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UBS taps former CEO to steady the helm after Credit Suisse takeover

UBS said Wednesday that it had re-appointed former CEO Sergio Ermotti to head up the newly combined Swiss banking giant following its emergency take-over of rival Credit Suisse. File Photo by Hugo Philpott/UPI
UBS said Wednesday that it had re-appointed former CEO Sergio Ermotti to head up the newly combined Swiss banking giant following its emergency take-over of rival Credit Suisse. File Photo by Hugo Philpott/UPI | License Photo

March 29 (UPI) -- Switzerland's UBS said Wednesday that it was bringing back one of its own to deal with the challenges facing the banking giant following its $3.2 billion rescue of Credit Suisse 10 days ago.

UBS said it was bringing in former CEO Sergio Ermotti as Group CEO and president of the Group Executive Board to take the helm from Ralph Hamers who had agreed to step down in the interest of the newly formed bank, the Swiss Financial sector and the country.

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"I am honored to be asked to lead this bank at a time that is so important for all its stakeholders and for Switzerland," Ermotti said. "I would like to express my gratitude to Ralph for steering UBS so successfully."

UBS shares fell to $19.55 at the open on the SIX Swiss Exchange before rebounding to $19.83, up 4% on Tuesday's close.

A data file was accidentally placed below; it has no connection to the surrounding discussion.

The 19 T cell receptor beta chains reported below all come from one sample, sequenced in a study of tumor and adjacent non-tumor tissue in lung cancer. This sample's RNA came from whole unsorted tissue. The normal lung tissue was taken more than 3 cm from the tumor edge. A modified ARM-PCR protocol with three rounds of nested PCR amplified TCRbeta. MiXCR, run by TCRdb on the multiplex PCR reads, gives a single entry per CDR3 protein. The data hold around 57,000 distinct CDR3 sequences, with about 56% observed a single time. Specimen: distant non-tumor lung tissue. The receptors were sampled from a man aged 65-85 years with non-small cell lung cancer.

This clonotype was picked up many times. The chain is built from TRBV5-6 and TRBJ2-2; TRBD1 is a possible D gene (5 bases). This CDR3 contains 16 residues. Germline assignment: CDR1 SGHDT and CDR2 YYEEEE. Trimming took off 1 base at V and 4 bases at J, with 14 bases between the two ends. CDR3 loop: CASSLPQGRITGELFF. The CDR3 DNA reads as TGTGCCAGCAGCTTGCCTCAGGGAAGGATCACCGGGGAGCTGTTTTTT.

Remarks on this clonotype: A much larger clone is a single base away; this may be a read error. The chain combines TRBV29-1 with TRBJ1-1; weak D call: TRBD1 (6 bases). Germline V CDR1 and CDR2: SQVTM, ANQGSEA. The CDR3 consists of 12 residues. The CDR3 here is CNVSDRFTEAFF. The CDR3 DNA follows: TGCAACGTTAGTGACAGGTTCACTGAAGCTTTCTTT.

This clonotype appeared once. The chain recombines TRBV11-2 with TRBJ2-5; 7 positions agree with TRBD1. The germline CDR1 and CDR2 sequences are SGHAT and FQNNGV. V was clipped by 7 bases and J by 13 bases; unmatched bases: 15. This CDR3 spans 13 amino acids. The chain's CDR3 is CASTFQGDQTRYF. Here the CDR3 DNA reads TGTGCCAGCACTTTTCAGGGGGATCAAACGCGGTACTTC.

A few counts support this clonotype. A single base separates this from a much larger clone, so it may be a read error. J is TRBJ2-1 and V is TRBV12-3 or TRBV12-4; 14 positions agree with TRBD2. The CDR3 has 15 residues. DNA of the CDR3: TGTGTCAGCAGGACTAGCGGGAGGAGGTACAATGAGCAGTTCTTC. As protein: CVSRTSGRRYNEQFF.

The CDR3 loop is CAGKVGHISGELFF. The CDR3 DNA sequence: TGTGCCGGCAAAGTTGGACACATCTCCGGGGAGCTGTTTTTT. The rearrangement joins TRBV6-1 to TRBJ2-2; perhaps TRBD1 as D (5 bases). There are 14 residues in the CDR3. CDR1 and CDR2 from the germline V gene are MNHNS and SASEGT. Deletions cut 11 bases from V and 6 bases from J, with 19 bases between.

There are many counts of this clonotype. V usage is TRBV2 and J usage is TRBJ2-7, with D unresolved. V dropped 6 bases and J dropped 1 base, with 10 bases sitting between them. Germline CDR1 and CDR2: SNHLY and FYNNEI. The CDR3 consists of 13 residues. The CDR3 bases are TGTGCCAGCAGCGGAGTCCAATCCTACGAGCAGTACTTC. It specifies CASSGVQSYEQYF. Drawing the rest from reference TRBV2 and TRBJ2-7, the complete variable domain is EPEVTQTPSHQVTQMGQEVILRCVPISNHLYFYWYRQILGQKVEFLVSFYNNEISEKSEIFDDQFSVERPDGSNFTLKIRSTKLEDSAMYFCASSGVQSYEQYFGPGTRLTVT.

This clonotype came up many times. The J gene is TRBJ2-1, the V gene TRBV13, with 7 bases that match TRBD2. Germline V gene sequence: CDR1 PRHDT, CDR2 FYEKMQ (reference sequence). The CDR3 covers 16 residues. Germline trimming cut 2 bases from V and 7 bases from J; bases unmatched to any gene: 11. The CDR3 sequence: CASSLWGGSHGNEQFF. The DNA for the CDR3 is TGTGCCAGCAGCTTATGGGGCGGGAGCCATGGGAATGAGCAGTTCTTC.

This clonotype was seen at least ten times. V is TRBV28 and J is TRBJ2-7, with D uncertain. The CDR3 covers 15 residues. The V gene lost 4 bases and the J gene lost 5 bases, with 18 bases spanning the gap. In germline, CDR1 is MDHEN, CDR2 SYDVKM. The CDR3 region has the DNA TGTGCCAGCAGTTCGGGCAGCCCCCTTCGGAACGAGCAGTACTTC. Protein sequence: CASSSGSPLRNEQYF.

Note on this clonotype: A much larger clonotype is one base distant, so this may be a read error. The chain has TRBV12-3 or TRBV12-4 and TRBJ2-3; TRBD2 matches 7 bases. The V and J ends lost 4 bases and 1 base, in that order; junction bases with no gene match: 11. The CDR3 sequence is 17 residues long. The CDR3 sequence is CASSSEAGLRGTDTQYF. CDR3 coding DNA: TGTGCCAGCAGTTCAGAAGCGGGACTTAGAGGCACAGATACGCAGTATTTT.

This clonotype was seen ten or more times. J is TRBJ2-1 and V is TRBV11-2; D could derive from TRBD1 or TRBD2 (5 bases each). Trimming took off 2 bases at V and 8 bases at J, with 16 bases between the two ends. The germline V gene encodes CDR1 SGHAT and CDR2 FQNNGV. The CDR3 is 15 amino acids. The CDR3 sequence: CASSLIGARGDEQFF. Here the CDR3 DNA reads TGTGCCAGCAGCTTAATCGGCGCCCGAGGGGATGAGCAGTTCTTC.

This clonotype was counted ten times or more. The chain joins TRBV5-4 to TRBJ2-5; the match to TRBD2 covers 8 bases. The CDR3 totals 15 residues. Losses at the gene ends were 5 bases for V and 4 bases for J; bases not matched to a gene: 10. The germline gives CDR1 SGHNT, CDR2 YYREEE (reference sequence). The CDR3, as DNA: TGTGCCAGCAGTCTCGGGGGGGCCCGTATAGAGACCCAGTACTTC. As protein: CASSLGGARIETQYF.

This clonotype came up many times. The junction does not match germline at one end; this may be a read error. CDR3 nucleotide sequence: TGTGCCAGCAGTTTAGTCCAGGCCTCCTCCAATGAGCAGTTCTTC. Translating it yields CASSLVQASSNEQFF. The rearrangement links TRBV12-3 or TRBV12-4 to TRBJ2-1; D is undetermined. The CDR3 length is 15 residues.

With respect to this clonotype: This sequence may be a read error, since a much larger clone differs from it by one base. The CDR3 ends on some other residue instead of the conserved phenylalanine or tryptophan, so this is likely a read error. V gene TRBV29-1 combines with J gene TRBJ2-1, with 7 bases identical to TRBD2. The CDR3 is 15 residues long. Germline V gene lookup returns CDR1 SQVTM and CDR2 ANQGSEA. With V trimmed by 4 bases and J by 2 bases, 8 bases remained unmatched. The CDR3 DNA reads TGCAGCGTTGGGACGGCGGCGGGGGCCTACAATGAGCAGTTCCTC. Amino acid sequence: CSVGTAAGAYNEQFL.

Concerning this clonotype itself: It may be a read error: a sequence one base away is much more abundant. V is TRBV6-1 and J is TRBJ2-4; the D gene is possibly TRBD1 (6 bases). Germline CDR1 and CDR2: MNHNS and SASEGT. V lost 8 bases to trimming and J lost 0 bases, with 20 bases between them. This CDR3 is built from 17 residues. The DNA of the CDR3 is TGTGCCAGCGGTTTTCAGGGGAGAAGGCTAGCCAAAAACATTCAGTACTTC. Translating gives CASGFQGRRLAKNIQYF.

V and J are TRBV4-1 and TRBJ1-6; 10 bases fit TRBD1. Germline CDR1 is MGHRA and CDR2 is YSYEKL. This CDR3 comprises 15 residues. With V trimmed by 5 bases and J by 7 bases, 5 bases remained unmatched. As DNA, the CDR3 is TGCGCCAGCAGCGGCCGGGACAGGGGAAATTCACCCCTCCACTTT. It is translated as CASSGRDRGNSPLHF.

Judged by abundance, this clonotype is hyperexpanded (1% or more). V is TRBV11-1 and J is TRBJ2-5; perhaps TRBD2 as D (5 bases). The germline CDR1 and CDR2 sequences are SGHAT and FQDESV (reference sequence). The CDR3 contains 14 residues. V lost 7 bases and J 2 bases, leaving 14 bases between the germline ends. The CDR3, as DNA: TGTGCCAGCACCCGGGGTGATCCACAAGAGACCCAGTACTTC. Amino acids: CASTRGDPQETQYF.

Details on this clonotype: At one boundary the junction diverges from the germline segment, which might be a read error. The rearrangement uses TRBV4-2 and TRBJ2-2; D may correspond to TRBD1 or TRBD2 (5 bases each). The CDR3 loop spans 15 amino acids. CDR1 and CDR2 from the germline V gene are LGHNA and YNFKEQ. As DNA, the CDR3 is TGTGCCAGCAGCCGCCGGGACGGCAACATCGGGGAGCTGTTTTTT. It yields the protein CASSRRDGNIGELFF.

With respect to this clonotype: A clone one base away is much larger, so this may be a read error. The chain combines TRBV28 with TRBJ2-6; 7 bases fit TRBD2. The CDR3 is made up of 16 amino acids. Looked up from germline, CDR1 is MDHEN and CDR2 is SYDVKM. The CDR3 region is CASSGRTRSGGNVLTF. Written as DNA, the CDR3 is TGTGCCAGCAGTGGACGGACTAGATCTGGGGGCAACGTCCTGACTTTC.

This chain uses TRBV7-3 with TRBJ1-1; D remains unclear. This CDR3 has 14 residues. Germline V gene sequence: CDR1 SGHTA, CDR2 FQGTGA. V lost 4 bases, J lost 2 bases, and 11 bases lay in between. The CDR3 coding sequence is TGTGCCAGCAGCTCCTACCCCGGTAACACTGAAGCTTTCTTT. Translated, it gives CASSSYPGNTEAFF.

Ermotti, who headed UBS from 2011 to 2020, is currently chairman of the reinsurance company, Swiss Re.

The bank said it had appointed Ermotti, credited as a steady pair of hands who successfully guided UBS in the wake of the global financial crisis "in the light of the new challenges and priorities facing UBS after the announcement of the [Credit Suisse] acquisition."

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"He swiftly transformed the investment bank by cutting its footprint and achieved a profound culture change within the bank which allowed it to regain the trust of clients and other stakeholders, while restoring people's pride in working for UBS," the bank said.

"This unique experience, together with his deep understanding of the financial services industry in Switzerland and globally, make Sergio Ermotti ideally placed to pursue the integration of Credit Suisse."

UBS agreed to take over troubled rival Credit Suisse on March 19 in a $3.2 billion emergency deal brokered by Swiss regulators in a bid to stem further instability in the global banking industry.

The takeover, backed by a $55 billion central bank loan and the support of the government and the Financial Market Supervisory Authority, came after confidence in Credit Suisse plummeted following the collapse of Silicon Valley Bank and Signature Bank in the United States.

However, investors took a massive haircut with $17 billion worth of bonds written down to zero while shareholders in Credit Suisse received just one UBS share for every 22.48 shares in Credit Suisse that they held.

"The task at hand is an urgent and challenging one," Ermotti said. "In order to do it in a sustainable and successful way and in the interest of all stakeholders involved, we need to thoughtfully and systematically assess all options."

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Among the casualties of the takeover was key investor Saudi National Bank which confirmed that it had suffered a loss of around 80% of its $1.5 billion investment in Credit Suisse.

Chairman Ammar al-Khudairy, who set alarms bells ringing by publicly stating the bank was not prepared to put any more funds into Credit Suisse, resigned Monday.

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